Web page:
Editor’s note: Welcome to the twenty-fourth and final of a 24-part series dissecting the 81st Academy Awards, brought to you by the Large Association of Movie Blogs and its assorted members. Every day leading up to the Oscars, a new post written by a different LAMB will be published, each covering a different category of the Oscars. To read any other posts regarding this event, please click the tag following the post. Thank you, and enjoy!
By Blake of Bitchin’ Film Reviews.
Does anyone ever really agree with the Oscars? It seems like he can’t just get a break sometimes, and then you start to feel sorry for him. But then you remember all the times he acted a fool and completely screwed things up. This offense is especially felt in the Best Picture category. Don’t believe me? Let’s take a look at the year 1997. Forrest Gump won the little statue for best picture over Tarantino’s Pulp Fiction, and The Shawshank Redemption. Fast forward a few years to 2005, when the best picture category was over run with the following fantastic films: Brokeback Mountain, Capote, Good Night, and Good Luck, Munich, and, well, Crash (do the lyrics ‘one of these things is not like the others’ come to mind?). We all know the awful outcome of the 2006 awards, and what a shame.
I don’t want to say that the Academy never hits the right notes. How about 1999’s American Beauty? 1991’s Silence of the Lambs, 1977’s Annie Hall, or last year’s No Country for Old Men? These films certainly deserved the coveted award that distinguishes it forever in history as the best of its time (although this isn’t to say cases for the other films of those years in the same category couldn’t be argued). The conundrum comes when you realize that it’s really a crap shoot. Oscar may decide to finally give an award to a director that was really due twenty years earlier (this theory would certainly explain Ron Howard’s win for best director of A Beautiful Mind), even though there are more deserving filmmakers in the category. He may decide to give it to the underdog just because, or he may award it seemingly based on domestic box office sales. Who can really guess the Academy’s motives from year to year?
It’s the opinion of this author that Oscar missed the boat all together this year with the overlooking of Sam Mendes’ Revolutionary Road. Can anyone that has seen both movies really posit that The Reader is a better film than Revolutionary Road? This complaint aside, the Academy has recognized some truly terrific films that came out of 2008. Some are heart-warming celebrations of life, some are painfully politically and socially relevant, and some provide simply brilliant storytelling. Any informed movie-goer can argue that each deserves the award of best picture, and it’s a complete guessing game as to who will win. The nominees are:
It’s not a question as to whether or not Danny Boyle belongs in this category. He’s one of the most versatile directors out there and he really managed to do some fantastic things with a script that wasn’t really that remarkable. It’s a movie that’s just edgy enough to convince people they’ve experienced something real, but still delivers the clear message that there is good in the world today. A happy ending never hurt anyone… except when it came down to winning the Oscar for best picture.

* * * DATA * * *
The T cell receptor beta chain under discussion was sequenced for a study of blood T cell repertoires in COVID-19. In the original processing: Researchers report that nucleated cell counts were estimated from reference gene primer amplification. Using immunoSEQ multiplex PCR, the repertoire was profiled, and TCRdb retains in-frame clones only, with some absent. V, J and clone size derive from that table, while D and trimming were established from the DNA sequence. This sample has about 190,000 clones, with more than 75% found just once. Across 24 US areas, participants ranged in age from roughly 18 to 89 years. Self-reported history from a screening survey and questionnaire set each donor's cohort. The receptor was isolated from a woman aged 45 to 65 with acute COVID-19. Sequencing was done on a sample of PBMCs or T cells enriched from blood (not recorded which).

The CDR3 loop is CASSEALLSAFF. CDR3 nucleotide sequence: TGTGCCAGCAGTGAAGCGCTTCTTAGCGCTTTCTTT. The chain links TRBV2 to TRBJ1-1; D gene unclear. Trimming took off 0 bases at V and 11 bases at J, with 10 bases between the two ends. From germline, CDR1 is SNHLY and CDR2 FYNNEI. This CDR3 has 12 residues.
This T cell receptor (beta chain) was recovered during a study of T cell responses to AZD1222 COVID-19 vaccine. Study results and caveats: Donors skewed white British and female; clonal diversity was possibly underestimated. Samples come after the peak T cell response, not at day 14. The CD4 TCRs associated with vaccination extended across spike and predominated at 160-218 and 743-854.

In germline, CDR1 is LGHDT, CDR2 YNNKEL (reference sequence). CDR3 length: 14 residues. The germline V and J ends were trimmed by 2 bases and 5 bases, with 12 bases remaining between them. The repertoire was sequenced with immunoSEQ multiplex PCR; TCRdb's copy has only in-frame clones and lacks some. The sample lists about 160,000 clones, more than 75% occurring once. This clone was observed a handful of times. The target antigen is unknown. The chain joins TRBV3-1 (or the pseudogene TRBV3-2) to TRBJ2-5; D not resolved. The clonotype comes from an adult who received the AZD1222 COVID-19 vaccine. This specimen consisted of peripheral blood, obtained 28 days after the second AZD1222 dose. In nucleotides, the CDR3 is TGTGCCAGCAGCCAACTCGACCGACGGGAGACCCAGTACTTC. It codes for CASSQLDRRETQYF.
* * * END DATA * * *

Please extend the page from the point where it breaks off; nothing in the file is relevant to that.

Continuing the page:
This is the sort of movie the Academy likes to overlook when the director’s previous projects have been less than satisfactory (shame on you Ron Howard! The Da Vinci Code is an embarrassment to American film). If Oscar can overlook the sad fact of Howard’s previous, and planned projects, Frost/Nixon stands a real chance of winning. Not just because it’s a tremendous film that will entertain even the least politically-minded, but because it’s wish-fulfillment, and painfully relevant. They might as well substituted Nixon’s name with Bush.
The Curious Case of Benjamin Button
I may be stoned for this, but this seems to be both one of the most overrated films of the year, and at the same time, a film that the Academy will voluntarily jump behind faster than you’d expect. It’s super long, a little inaccessible, coming from respected source material (even if it bastardized it), and most importantly: coming from a respected director. Achievements in special effects and makeup can’t be denied, but an aged Brad Pitt’s faced on a shriveled, old man’s body can only carry the film so far. Then again, thirteen nominations? The Academy always likes to out do itself, maybe this will be the film to break the record held by Ben-Hur and Titanic. Either way, I think David Fincher has safely secured at least one of the major awards.
I was completely compelled by Stephen Daldry’s The Reader…for the first hour, at which point I expected it to end. It didn’t. It continued for almost another two hours broaching every subject deemed important by the Academy in the last thirty years: underage sexual awakening, illiteracy, the holocaust, unrequited love, etc., etc. To be honest, it’s a complete mystery how this film ended up in the prestigious best picture category, and let’s pray that the confusion isn’t exacerbated by a win.
Milk was released during an incredibly relevant time. Proposition 8 had just been defeated in California, a minor, but serious setback for the GLBT gang (a defeat that Sean Penn seemed to take to heart). If only Van Sant’s masterpiece had been released before the polls had closed…who knows what could have been? In all seriousness, the competency of this film is unusually brilliant. It manages to both inspire the understanding of a somewhat misunderstood culture, and inspire pure patriotism that America’s constitution provides.
It’s anyone’s game. The category is filled with some great stuff, and was said before, anyone would be able to argue for any of these films. Who knows which one Oscar will choose?
Tags: Best Picture